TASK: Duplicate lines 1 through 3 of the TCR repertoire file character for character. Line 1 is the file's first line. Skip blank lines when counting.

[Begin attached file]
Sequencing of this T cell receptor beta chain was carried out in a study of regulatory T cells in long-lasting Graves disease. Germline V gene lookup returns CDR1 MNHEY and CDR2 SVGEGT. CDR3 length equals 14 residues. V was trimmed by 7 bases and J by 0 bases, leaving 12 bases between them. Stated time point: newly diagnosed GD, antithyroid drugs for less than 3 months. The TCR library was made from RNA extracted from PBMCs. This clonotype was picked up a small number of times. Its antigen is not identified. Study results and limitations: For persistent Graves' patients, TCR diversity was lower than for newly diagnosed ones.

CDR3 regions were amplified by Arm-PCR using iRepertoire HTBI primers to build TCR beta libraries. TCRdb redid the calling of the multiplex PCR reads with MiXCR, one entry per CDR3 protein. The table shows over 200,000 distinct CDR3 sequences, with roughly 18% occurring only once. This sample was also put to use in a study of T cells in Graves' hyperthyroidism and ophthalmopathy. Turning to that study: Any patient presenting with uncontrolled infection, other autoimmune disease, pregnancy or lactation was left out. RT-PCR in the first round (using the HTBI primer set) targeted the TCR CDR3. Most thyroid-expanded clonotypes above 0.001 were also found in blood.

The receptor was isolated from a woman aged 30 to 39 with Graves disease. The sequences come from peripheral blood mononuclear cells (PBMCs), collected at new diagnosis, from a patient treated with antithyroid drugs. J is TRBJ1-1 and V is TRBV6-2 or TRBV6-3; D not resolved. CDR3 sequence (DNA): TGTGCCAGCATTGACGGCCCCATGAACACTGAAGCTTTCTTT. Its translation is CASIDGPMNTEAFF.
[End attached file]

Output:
Sequencing of this T cell receptor beta chain was carried out in a study of regulatory T cells in long-lasting Graves disease. Germline V gene lookup returns CDR1 MNHEY and CDR2 SVGEGT. CDR3 length equals 14 residues. V was trimmed by 7 bases and J by 0 bases, leaving 12 bases between them. Stated time point: newly diagnosed GD, antithyroid drugs for less than 3 months. The TCR library was made from RNA extracted from PBMCs. This clonotype was picked up a small number of times. Its antigen is not identified. Study results and limitations: For persistent Graves' patients, TCR diversity was lower than for newly diagnosed ones.

CDR3 regions were amplified by Arm-PCR using iRepertoire HTBI primers to build TCR beta libraries. TCRdb redid the calling of the multiplex PCR reads with MiXCR, one entry per CDR3 protein. The table shows over 200,000 distinct CDR3 sequences, with roughly 18% occurring only once. This sample was also put to use in a study of T cells in Graves' hyperthyroidism and ophthalmopathy. Turning to that study: Any patient presenting with uncontrolled infection, other autoimmune disease, pregnancy or lactation was left out. RT-PCR in the first round (using the HTBI primer set) targeted the TCR CDR3. Most thyroid-expanded clonotypes above 0.001 were also found in blood.

The receptor was isolated from a woman aged 30 to 39 with Graves disease. The sequences come from peripheral blood mononuclear cells (PBMCs), collected at new diagnosis, from a patient treated with antithyroid drugs. J is TRBJ1-1 and V is TRBV6-2 or TRBV6-3; D not resolved. CDR3 sequence (DNA): TGTGCCAGCATTGACGGCCCCATGAACACTGAAGCTTTCTTT. Its translation is CASIDGPMNTEAFF.